Searching while hoping not to find: moments of willful blindness.
There are two ways to be fooled. One is to believe what isn't true; the other is to refuse to believe what is true.
I listened to start-up mentors reflecting on their experiences of working with entrepreneurs in love with the uniqueness of their ideas. How do they know that their idea is new? If the novelty is important to the success of their business, I assume they would test for it thoroughly.
The mentors observed various avoiding behaviors. When validating business plans, their mentees appeared to “go through the motions” of looking for similar ideas or other businesses solving the same problem. They knew they should do the research, but they seemed to avoid finding an answer. They searched half-heartedly; they assigned the research to interns; they fitted in or deprioritized the search. When their findings challenged the uniqueness of their ideas, they challenged the validity of the source.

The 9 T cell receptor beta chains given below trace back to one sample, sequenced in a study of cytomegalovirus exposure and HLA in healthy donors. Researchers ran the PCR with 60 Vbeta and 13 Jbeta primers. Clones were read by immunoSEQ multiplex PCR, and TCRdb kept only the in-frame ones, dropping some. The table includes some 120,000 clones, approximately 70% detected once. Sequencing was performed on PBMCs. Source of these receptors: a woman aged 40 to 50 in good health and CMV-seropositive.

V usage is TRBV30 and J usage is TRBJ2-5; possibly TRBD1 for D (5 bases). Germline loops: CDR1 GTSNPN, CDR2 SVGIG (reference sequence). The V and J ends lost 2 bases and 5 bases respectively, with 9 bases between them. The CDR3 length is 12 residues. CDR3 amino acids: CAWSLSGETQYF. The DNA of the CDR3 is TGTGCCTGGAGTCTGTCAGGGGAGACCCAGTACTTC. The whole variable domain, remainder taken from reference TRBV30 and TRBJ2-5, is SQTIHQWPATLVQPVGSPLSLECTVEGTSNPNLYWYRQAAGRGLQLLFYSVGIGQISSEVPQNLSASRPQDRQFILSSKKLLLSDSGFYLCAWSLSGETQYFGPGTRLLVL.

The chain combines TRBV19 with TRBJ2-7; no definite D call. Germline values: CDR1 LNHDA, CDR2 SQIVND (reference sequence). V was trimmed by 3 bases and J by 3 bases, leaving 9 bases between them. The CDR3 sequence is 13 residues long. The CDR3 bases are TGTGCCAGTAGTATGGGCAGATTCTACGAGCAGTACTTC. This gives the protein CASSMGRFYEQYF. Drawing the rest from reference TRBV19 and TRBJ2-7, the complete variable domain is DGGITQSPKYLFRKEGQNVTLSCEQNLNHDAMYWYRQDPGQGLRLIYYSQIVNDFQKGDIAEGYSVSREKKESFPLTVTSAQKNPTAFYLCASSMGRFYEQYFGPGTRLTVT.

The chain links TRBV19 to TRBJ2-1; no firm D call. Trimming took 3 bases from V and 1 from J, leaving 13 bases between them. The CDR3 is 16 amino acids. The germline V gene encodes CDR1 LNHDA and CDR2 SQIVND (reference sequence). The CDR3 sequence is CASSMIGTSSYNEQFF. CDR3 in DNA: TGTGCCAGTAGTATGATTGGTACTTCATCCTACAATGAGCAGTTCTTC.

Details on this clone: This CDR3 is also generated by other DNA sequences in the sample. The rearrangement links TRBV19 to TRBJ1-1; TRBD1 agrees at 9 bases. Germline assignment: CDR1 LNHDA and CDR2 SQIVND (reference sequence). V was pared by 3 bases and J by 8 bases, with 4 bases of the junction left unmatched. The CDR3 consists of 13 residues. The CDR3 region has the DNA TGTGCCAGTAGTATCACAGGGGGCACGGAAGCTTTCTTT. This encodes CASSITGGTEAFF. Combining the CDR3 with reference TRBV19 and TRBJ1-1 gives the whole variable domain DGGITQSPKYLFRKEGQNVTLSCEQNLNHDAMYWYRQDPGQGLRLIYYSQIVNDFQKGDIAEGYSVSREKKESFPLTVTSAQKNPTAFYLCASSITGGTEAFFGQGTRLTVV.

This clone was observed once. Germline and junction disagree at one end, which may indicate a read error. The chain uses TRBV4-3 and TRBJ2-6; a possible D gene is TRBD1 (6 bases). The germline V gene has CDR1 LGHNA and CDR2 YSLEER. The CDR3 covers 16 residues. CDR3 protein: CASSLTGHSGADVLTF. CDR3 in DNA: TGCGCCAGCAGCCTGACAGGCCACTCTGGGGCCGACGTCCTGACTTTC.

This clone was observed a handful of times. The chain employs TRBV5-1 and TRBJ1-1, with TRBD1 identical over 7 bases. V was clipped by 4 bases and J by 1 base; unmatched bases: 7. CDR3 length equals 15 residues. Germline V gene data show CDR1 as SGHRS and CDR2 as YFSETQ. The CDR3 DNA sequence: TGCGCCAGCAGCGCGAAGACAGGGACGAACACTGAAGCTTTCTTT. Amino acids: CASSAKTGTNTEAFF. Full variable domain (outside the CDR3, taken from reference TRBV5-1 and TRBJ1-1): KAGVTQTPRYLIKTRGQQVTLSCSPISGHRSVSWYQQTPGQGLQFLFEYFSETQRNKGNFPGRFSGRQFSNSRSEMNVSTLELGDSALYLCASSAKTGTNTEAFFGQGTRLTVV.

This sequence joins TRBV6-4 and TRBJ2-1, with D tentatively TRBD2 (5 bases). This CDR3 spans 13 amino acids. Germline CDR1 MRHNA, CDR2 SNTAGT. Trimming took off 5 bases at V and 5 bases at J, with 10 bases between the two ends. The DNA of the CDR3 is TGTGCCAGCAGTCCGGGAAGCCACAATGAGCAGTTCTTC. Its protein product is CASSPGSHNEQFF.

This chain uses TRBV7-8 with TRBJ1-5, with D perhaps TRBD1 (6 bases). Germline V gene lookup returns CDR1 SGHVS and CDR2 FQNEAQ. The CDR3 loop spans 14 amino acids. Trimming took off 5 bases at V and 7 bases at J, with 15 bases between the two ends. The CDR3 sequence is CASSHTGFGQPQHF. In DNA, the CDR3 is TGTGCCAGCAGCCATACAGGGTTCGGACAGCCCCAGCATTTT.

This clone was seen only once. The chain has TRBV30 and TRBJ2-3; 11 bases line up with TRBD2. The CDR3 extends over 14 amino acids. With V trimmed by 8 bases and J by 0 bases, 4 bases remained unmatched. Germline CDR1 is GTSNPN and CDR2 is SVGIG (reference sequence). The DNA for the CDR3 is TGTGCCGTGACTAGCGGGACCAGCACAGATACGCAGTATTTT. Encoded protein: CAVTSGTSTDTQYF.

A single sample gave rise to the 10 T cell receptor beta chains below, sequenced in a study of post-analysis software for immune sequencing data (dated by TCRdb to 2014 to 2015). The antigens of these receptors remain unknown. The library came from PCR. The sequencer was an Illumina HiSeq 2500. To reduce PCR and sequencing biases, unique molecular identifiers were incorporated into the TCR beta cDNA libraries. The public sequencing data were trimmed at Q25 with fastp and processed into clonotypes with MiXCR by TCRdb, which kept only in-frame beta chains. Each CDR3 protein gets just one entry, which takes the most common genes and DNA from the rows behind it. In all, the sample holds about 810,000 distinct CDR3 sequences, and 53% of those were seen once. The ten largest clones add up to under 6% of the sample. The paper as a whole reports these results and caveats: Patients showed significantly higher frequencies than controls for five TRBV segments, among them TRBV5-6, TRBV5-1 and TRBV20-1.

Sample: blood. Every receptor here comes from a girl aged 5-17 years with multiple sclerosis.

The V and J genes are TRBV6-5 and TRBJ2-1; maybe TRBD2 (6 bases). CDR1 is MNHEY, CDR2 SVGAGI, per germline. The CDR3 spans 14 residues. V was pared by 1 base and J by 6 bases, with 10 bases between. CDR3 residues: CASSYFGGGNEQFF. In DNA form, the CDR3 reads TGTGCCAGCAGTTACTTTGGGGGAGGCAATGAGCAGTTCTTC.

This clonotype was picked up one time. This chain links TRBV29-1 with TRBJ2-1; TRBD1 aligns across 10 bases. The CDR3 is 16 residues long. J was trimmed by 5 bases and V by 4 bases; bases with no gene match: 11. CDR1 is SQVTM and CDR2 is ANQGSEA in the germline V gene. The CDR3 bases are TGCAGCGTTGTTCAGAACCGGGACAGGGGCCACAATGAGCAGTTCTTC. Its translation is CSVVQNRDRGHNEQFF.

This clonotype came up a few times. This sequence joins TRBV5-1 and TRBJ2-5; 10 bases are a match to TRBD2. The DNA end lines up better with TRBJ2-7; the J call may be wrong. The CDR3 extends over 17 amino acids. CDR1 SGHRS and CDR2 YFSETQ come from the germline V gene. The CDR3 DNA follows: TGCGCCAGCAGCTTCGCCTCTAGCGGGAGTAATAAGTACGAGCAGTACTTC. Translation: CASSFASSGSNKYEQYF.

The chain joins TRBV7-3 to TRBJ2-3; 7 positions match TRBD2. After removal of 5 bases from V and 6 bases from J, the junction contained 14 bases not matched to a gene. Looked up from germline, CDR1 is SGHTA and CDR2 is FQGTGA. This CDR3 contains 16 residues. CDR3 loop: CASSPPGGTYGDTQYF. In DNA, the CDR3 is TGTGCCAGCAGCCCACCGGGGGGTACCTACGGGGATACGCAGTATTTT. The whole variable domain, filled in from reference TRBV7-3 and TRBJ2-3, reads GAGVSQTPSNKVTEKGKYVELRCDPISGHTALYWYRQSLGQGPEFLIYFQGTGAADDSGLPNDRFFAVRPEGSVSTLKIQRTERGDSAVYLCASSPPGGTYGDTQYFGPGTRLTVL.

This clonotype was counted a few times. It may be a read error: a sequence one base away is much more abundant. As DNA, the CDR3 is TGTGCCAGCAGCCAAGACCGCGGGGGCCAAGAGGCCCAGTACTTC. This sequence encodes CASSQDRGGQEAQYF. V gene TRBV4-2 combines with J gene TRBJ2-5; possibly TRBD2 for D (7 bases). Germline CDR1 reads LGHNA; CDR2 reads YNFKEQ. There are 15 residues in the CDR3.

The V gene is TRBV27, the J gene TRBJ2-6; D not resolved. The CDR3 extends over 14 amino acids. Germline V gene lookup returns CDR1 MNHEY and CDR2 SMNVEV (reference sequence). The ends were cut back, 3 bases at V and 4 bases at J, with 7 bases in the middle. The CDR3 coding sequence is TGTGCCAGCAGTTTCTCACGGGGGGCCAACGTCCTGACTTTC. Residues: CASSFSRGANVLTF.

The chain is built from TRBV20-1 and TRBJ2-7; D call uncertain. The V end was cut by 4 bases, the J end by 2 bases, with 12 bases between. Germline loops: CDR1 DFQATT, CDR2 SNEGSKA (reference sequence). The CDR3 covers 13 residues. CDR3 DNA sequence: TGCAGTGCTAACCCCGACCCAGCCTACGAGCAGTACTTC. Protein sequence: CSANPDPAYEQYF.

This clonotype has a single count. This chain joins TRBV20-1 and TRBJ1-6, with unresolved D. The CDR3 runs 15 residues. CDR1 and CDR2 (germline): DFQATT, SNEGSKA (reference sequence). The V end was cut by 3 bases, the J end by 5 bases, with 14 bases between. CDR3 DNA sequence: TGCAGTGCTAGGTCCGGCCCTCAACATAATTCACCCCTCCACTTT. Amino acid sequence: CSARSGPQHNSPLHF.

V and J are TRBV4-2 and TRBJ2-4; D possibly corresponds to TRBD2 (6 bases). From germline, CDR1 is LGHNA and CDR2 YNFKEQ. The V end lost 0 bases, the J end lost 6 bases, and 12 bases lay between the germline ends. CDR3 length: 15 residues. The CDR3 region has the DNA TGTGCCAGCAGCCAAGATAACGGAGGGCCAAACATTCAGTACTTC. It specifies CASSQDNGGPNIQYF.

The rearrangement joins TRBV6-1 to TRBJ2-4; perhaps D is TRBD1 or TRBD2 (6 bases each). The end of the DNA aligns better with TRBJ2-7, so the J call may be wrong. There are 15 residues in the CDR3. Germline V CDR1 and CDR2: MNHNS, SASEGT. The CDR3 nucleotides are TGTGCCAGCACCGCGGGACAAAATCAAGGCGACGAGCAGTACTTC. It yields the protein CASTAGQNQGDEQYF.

How does this behavior serve the start-up? Why the aversion to honest reality testing? Is it just pride or avoiding disappointment? Are they willfully avoiding seeing what was in plain view or is it a subconscious defense mechanism? Founders’ exuberance sustains entrepreneurs far through many challenges, but it is fragile and easily damaged. It can act like blinkers on a horse: powerful focus on the finish line that can also blind us from competitors and environmental factors that may take us off course.
It’s not only entrepreneurs who get stuck like this. Does this happen to you? The mentors challenged this behavior. They pushed the entrepreneurs to talk to their target market, embrace the competition of ideas and offerings, and answer the difficult questions.
How do you break out of searching while hoping not to find?
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